It’s spring again, complete with beautiful blue skies, warmer weather, and the need to clean. Yes, spring cleaning is upon us, and with it are stacks of books advising you on how to tidy up your life. Two of the B&N Top 100 Bestsellers list are books about decluttering, and both Amazon and The New York Times’ bestseller lists have multiple books about tidying. They promise cleaner homes, but some go further, claiming weight loss and mental health benefits as well.
With so many books promising such giant results, which should you turn to? Try the one that started a decluttering sensation, The Life-Changing Magic of Tidying Up: The Japanese Art of Decluttering and Organizing by Marie Kondo. It has sold millions of books since its release, spawning a follow-up book, Spark Joy: An Illustrated Master Class on the Art of Organizing and Tidying Up, and was even made into a Japanese TV movie. Why have the books that teach Kondo’s KonMari Method been so successful?
In part, it’s because of its simplicity. At its heart, the KonMari Method is about going through all your possessions and keeping only what “sparks joy.” Instead of wondering what in your house (and your life) you should get rid of, you decide what to keep based on what gives you joy. If an item does not spark joy, then it is out of your life. After you go through all of your stuff, you will end up surrounded by things that make you happy, decluttering your space and improving your life.
Kondo claims that once you have truly learned the method, you will never have a cluttered home again. She also says that many people she’s helped with her method make other positive life choices after their homes are decluttered, like getting out of unhappy relationships and getting to a healthy weight. While there is no guarantee that this will happen, it does not sound entirely farfetched. If you go through a process to keep only things that spark joy in your home, you could realize that you want relationships, jobs, and the like that make you happy as well.
There is, of course, more to the books than just that—they’d be very slim tomes if not—like specific advice on how to tell if an item sparks joy as well as advice on storing items. Both books, but Spark Joy in particular, have advice on how to store things, especially clothes. The KonMari Method wants you to fold all your clothes so that they stand up and can be put in a drawer so that you can see all your clothes at the same time. No shuffling through an overstuffed drawer to find a favorite t-shirt—a glance will show you where it is.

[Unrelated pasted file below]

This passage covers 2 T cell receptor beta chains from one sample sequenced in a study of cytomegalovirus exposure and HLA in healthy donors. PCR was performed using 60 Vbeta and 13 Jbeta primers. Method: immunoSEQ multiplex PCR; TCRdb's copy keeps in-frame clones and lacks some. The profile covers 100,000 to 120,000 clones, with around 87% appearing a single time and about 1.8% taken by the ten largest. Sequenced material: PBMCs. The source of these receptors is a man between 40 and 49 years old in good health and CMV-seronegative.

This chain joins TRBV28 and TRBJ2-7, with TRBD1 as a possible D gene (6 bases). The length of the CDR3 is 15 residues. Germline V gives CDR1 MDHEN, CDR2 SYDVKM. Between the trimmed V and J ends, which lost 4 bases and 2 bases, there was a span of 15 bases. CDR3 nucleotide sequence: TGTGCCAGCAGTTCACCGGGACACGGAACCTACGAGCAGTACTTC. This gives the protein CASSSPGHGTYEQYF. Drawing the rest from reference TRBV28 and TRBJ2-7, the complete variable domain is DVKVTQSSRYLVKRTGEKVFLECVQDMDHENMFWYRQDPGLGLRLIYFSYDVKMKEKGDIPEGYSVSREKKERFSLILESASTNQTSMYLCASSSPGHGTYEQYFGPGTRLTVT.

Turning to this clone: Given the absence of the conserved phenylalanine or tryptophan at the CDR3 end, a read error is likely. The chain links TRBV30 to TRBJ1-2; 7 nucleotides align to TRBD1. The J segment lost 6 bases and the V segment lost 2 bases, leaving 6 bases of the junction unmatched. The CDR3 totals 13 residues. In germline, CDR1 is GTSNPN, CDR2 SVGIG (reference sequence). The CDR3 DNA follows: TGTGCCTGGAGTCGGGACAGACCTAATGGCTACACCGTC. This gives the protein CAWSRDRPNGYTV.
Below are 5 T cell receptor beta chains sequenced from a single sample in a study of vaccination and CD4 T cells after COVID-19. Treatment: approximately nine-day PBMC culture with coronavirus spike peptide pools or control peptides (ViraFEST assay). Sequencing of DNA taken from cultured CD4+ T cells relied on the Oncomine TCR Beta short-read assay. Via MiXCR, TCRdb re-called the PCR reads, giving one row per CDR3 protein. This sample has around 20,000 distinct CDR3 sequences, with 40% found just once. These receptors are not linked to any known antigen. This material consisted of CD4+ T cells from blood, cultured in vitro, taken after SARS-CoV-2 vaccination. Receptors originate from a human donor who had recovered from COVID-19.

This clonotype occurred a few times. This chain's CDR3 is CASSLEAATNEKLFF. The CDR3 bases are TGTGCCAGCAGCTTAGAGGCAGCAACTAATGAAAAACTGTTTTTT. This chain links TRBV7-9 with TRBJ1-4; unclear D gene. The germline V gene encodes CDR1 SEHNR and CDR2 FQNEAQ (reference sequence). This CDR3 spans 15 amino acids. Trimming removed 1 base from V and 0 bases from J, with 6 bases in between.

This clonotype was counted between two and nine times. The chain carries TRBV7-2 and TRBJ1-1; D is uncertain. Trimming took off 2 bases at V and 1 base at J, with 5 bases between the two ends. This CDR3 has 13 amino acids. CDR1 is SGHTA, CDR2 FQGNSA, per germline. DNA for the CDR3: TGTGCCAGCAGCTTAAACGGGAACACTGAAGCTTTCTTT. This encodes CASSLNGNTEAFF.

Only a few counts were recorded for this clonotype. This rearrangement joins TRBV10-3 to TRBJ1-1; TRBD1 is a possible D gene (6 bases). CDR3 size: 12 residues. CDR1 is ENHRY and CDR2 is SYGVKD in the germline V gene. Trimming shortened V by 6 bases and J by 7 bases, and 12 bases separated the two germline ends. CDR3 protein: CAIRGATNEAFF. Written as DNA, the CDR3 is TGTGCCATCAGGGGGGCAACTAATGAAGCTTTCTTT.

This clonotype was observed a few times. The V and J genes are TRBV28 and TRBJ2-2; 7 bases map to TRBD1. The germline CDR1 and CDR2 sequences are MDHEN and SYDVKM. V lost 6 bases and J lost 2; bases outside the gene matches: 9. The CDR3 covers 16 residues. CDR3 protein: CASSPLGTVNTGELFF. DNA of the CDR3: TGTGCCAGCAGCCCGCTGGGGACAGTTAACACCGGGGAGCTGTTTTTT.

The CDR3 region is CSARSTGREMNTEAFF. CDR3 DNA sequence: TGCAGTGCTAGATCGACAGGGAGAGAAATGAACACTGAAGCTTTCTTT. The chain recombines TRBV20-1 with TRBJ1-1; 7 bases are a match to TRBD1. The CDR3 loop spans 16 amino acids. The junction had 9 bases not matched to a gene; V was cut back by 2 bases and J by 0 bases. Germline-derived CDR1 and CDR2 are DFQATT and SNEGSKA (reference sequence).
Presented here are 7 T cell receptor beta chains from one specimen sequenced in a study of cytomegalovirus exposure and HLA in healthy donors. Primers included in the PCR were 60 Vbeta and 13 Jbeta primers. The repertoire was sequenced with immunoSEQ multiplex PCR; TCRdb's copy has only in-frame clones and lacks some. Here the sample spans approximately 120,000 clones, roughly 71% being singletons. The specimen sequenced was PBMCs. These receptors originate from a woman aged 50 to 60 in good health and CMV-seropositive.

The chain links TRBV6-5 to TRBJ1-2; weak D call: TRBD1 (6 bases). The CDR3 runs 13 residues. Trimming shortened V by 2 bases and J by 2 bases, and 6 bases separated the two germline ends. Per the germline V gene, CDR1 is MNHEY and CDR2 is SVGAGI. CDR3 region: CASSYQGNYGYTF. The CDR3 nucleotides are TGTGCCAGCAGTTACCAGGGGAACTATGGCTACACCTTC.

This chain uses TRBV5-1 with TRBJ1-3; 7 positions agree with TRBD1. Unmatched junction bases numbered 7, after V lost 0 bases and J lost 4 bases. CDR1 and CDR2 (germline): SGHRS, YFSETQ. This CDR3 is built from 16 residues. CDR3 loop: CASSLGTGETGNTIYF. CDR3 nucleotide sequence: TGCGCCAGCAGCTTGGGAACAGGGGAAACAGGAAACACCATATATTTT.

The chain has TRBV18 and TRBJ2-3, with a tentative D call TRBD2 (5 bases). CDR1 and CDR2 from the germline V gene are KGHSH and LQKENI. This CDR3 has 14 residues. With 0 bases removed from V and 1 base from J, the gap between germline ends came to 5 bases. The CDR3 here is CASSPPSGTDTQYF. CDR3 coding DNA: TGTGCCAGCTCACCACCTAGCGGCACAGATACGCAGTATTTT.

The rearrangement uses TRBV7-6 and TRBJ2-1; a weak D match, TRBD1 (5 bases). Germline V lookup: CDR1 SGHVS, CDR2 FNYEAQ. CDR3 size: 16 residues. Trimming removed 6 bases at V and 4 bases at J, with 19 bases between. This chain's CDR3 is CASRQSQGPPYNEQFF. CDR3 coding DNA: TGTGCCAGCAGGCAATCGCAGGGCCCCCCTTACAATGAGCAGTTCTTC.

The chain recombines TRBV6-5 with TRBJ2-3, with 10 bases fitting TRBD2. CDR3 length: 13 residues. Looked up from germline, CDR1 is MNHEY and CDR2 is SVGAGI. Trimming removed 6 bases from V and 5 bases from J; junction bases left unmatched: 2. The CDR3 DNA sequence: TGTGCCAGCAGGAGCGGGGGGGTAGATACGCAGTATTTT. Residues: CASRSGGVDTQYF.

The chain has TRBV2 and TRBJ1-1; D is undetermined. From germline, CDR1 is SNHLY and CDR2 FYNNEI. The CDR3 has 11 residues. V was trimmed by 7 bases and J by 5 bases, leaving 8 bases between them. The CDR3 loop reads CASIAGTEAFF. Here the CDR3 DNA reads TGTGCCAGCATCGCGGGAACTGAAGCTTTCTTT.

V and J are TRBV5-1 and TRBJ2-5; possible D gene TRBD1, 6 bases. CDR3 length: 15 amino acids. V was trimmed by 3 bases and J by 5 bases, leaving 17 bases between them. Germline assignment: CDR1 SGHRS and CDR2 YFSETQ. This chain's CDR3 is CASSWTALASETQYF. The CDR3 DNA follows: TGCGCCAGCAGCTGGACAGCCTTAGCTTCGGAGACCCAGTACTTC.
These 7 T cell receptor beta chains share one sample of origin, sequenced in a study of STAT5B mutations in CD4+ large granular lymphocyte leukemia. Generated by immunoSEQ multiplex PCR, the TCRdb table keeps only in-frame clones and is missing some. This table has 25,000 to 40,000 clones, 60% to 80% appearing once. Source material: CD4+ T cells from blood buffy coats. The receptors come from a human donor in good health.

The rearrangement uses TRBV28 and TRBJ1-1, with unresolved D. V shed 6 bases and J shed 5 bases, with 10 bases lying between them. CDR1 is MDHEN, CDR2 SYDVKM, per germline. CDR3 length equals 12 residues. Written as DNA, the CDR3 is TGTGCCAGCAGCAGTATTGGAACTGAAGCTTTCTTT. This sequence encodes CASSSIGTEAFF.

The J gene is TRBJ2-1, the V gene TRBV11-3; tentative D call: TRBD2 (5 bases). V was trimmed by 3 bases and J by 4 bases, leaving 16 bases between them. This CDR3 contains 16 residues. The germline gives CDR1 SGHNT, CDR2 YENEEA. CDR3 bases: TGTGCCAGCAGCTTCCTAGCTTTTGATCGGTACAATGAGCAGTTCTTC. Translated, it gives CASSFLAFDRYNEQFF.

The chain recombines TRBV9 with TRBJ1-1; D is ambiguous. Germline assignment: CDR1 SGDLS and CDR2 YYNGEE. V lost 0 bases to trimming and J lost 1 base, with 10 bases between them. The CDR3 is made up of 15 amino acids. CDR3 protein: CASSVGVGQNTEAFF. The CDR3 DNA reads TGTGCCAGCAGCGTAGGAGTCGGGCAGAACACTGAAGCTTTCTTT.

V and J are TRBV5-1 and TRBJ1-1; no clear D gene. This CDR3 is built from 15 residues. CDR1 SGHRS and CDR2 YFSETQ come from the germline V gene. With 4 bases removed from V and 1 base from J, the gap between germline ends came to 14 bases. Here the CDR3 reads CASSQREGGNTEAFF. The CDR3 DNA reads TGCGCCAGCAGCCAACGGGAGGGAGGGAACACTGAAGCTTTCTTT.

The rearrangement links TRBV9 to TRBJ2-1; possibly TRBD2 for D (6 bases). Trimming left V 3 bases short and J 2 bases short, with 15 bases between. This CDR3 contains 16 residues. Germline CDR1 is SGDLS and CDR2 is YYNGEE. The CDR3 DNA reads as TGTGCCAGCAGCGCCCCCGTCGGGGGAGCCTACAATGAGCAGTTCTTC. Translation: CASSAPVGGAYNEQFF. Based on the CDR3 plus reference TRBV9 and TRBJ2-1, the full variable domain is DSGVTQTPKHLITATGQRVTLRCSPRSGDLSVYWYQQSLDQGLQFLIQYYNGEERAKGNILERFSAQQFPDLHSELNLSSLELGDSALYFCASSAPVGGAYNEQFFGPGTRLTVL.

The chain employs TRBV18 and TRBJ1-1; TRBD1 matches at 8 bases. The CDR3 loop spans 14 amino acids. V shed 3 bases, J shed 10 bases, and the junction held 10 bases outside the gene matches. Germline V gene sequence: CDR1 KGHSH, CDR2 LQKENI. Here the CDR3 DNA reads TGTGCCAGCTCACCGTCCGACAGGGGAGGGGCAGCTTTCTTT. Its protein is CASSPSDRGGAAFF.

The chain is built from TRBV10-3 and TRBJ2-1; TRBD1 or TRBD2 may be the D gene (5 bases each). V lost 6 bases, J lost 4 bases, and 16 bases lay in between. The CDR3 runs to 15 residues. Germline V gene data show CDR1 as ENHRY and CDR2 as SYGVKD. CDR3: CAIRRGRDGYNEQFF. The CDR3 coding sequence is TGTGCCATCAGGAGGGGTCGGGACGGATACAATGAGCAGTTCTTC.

Are there any downsides to the KonMari method? Of course! For one, it can take a long time. Kondo recommends gathering all items from a category, like clothes or books, in one place, and going through them, holding each item to see if it sparks joy. Depending on how much you have to go through, it can take a long time. Other parts, like thanking your items for being there for you before you discard them, may sound silly to a Western audience (Kondo is Japanese).
However, if you’re serious about getting rid of stuff and having a neater space, you should give the KonMari Method a try. When I first heard about it, I was skeptical, but after I picked up her books, I was able to discard a couple bags of clothing and boxes of books. I’m not done yet, but my closet is visibly cleaner, I have a better idea of what I have to wear, and I’ve even started folding things that I’d previously just shove in a drawer, making it way easier to pick out things when I need them.
I can’t say my life has been drastically changed, but it’s certainly more organized, and if that’s what you want, pick up a copy of The Life-Changing Magic of Tidying Up. If you want more details on the method, like more in-depth help on how to figure out what sparks joy and how to fold and store things, also read the follow-up book, Spark Joy